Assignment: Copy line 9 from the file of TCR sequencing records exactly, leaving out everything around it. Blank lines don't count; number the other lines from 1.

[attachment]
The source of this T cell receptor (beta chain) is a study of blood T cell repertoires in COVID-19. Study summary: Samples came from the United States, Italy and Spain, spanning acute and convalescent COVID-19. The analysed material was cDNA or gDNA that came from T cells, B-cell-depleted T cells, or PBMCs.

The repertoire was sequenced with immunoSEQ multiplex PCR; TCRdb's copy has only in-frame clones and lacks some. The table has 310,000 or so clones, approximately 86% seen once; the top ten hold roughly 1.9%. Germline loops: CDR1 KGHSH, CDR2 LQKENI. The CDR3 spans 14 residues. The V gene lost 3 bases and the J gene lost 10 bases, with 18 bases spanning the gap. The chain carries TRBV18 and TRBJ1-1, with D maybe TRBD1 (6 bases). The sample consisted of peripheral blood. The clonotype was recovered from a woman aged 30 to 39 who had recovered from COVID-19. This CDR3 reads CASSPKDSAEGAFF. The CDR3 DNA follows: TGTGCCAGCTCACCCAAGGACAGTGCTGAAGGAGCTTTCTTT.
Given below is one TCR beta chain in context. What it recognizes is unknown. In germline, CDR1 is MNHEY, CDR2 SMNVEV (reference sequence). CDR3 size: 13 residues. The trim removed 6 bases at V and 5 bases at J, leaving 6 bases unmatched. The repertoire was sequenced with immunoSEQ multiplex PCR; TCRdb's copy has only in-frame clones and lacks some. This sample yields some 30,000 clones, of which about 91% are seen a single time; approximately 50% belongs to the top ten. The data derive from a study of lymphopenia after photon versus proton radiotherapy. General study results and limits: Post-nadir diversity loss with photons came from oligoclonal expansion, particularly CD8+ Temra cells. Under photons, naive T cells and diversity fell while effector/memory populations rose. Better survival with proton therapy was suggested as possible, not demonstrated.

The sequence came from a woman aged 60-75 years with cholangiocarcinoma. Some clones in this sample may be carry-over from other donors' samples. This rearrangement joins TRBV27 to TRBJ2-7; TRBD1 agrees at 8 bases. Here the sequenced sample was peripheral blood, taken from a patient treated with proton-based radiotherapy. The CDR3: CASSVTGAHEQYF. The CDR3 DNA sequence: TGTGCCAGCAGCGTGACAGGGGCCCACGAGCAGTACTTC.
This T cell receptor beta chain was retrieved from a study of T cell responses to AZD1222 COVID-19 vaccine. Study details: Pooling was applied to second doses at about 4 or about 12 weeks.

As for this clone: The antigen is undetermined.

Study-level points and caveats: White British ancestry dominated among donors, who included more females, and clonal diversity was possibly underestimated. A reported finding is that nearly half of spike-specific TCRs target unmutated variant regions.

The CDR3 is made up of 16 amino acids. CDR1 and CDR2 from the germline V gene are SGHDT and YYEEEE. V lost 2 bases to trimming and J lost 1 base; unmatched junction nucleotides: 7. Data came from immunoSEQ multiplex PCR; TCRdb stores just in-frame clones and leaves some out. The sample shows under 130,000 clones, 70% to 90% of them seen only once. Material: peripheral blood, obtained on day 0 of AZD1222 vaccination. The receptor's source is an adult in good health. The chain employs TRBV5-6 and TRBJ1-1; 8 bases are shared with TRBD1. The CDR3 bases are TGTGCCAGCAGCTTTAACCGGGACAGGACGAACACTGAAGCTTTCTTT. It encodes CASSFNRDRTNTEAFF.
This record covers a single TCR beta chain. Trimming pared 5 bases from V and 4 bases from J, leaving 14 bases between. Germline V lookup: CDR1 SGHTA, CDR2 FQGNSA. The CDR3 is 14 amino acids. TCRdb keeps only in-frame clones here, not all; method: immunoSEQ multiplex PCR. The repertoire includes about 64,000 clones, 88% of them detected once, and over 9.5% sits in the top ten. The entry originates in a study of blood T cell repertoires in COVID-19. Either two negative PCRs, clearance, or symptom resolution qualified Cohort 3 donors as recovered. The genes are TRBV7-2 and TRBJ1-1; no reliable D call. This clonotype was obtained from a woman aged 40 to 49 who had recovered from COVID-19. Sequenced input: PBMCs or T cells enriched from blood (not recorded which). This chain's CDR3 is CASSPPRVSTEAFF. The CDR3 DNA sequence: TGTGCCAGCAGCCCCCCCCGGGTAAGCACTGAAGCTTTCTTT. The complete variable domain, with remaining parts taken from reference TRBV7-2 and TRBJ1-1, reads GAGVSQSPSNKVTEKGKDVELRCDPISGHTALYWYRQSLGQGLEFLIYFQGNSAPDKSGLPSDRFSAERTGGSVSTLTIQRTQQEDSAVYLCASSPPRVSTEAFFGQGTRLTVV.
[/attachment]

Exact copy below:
This record covers a single TCR beta chain. Trimming pared 5 bases from V and 4 bases from J, leaving 14 bases between. Germline V lookup: CDR1 SGHTA, CDR2 FQGNSA. The CDR3 is 14 amino acids. TCRdb keeps only in-frame clones here, not all; method: immunoSEQ multiplex PCR. The repertoire includes about 64,000 clones, 88% of them detected once, and over 9.5% sits in the top ten. The entry originates in a study of blood T cell repertoires in COVID-19. Either two negative PCRs, clearance, or symptom resolution qualified Cohort 3 donors as recovered. The genes are TRBV7-2 and TRBJ1-1; no reliable D call. This clonotype was obtained from a woman aged 40 to 49 who had recovered from COVID-19. Sequenced input: PBMCs or T cells enriched from blood (not recorded which). This chain's CDR3 is CASSPPRVSTEAFF. The CDR3 DNA sequence: TGTGCCAGCAGCCCCCCCCGGGTAAGCACTGAAGCTTTCTTT. The complete variable domain, with remaining parts taken from reference TRBV7-2 and TRBJ1-1, reads GAGVSQSPSNKVTEKGKDVELRCDPISGHTALYWYRQSLGQGLEFLIYFQGNSAPDKSGLPSDRFSAERTGGSVSTLTIQRTQQEDSAVYLCASSPPRVSTEAFFGQGTRLTVV.